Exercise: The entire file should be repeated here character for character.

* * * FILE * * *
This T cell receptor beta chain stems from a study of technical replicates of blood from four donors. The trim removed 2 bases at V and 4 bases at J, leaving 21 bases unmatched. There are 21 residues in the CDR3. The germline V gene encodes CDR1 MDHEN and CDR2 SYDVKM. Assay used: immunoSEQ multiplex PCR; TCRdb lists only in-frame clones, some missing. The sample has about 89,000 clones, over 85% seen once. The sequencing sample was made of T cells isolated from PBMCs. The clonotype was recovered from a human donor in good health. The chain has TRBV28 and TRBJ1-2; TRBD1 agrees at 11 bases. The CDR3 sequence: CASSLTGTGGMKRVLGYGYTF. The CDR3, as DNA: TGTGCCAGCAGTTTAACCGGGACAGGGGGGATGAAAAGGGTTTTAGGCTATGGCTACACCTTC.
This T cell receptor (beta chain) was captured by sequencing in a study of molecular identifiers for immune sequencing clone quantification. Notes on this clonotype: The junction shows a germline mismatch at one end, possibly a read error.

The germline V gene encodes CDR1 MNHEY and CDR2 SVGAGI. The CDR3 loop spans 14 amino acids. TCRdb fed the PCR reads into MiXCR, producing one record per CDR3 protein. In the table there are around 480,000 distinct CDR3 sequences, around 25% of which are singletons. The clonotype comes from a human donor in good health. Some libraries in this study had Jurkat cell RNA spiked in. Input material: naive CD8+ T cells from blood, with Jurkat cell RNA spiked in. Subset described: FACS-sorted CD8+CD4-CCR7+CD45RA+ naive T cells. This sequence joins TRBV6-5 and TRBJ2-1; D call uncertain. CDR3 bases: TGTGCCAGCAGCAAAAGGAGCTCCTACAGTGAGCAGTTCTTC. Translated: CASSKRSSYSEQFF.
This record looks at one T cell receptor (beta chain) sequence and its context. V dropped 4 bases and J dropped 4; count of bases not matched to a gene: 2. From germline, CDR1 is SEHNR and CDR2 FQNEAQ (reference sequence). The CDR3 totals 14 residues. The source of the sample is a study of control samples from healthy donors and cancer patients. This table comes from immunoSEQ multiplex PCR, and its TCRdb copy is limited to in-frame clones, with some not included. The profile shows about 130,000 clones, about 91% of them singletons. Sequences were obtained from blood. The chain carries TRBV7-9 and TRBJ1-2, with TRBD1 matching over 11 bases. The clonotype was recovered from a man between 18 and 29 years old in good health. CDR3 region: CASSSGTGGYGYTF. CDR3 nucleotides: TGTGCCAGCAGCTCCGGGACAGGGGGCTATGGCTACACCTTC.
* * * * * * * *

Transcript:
This T cell receptor beta chain stems from a study of technical replicates of blood from four donors. The trim removed 2 bases at V and 4 bases at J, leaving 21 bases unmatched. There are 21 residues in the CDR3. The germline V gene encodes CDR1 MDHEN and CDR2 SYDVKM. Assay used: immunoSEQ multiplex PCR; TCRdb lists only in-frame clones, some missing. The sample has about 89,000 clones, over 85% seen once. The sequencing sample was made of T cells isolated from PBMCs. The clonotype was recovered from a human donor in good health. The chain has TRBV28 and TRBJ1-2; TRBD1 agrees at 11 bases. The CDR3 sequence: CASSLTGTGGMKRVLGYGYTF. The CDR3, as DNA: TGTGCCAGCAGTTTAACCGGGACAGGGGGGATGAAAAGGGTTTTAGGCTATGGCTACACCTTC.
This T cell receptor (beta chain) was captured by sequencing in a study of molecular identifiers for immune sequencing clone quantification. Notes on this clonotype: The junction shows a germline mismatch at one end, possibly a read error.

The germline V gene encodes CDR1 MNHEY and CDR2 SVGAGI. The CDR3 loop spans 14 amino acids. TCRdb fed the PCR reads into MiXCR, producing one record per CDR3 protein. In the table there are around 480,000 distinct CDR3 sequences, around 25% of which are singletons. The clonotype comes from a human donor in good health. Some libraries in this study had Jurkat cell RNA spiked in. Input material: naive CD8+ T cells from blood, with Jurkat cell RNA spiked in. Subset described: FACS-sorted CD8+CD4-CCR7+CD45RA+ naive T cells. This sequence joins TRBV6-5 and TRBJ2-1; D call uncertain. CDR3 bases: TGTGCCAGCAGCAAAAGGAGCTCCTACAGTGAGCAGTTCTTC. Translated: CASSKRSSYSEQFF.
This record looks at one T cell receptor (beta chain) sequence and its context. V dropped 4 bases and J dropped 4; count of bases not matched to a gene: 2. From germline, CDR1 is SEHNR and CDR2 FQNEAQ (reference sequence). The CDR3 totals 14 residues. The source of the sample is a study of control samples from healthy donors and cancer patients. This table comes from immunoSEQ multiplex PCR, and its TCRdb copy is limited to in-frame clones, with some not included. The profile shows about 130,000 clones, about 91% of them singletons. Sequences were obtained from blood. The chain carries TRBV7-9 and TRBJ1-2, with TRBD1 matching over 11 bases. The clonotype was recovered from a man between 18 and 29 years old in good health. CDR3 region: CASSSGTGGYGYTF. CDR3 nucleotides: TGTGCCAGCAGCTCCGGGACAGGGGGCTATGGCTACACCTTC.